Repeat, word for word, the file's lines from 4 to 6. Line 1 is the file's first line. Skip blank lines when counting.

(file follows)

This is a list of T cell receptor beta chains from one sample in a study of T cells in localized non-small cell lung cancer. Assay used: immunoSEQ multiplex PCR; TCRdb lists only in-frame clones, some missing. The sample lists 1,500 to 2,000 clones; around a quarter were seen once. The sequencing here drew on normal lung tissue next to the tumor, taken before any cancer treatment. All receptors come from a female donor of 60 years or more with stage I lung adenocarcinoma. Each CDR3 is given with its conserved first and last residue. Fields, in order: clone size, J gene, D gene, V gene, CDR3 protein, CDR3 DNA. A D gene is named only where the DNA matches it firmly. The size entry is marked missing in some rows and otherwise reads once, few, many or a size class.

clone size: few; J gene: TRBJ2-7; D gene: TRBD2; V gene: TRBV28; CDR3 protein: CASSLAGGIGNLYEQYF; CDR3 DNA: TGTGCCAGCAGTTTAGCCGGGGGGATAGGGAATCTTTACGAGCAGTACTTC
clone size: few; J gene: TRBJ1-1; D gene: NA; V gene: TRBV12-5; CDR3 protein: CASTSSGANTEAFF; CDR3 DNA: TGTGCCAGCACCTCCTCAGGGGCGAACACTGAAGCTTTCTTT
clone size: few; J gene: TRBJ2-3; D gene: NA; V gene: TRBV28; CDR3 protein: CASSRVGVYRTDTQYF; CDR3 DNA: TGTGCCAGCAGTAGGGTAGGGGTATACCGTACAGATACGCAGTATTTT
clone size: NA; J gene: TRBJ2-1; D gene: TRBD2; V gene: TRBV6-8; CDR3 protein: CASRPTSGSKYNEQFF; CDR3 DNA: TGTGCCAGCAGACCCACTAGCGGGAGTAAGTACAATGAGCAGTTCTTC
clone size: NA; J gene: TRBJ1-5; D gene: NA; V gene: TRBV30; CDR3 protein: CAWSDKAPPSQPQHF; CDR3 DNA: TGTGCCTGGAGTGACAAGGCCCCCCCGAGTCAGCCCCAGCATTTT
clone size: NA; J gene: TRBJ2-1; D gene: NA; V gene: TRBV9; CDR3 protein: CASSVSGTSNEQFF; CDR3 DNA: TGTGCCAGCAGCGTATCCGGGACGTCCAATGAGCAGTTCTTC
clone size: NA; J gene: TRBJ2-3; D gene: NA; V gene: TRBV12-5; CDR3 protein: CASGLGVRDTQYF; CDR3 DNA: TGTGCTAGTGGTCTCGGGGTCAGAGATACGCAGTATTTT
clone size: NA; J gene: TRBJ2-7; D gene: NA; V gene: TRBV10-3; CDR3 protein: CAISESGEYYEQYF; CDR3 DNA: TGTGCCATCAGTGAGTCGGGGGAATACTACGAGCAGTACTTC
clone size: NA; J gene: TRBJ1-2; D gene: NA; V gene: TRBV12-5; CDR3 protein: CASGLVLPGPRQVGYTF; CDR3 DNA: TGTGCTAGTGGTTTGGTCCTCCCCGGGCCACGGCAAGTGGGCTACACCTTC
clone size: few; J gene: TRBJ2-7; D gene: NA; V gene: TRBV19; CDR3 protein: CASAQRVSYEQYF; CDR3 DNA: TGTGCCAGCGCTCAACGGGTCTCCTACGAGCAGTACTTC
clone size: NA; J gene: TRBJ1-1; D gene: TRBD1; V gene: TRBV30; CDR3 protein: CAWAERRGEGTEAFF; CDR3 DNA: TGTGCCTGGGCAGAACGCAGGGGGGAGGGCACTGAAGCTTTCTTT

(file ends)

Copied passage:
clone size: few; J gene: TRBJ2-3; D gene: NA; V gene: TRBV28; CDR3 protein: CASSRVGVYRTDTQYF; CDR3 DNA: TGTGCCAGCAGTAGGGTAGGGGTATACCGTACAGATACGCAGTATTTT
clone size: NA; J gene: TRBJ2-1; D gene: TRBD2; V gene: TRBV6-8; CDR3 protein: CASRPTSGSKYNEQFF; CDR3 DNA: TGTGCCAGCAGACCCACTAGCGGGAGTAAGTACAATGAGCAGTTCTTC
clone size: NA; J gene: TRBJ1-5; D gene: NA; V gene: TRBV30; CDR3 protein: CAWSDKAPPSQPQHF; CDR3 DNA: TGTGCCTGGAGTGACAAGGCCCCCCCGAGTCAGCCCCAGCATTTT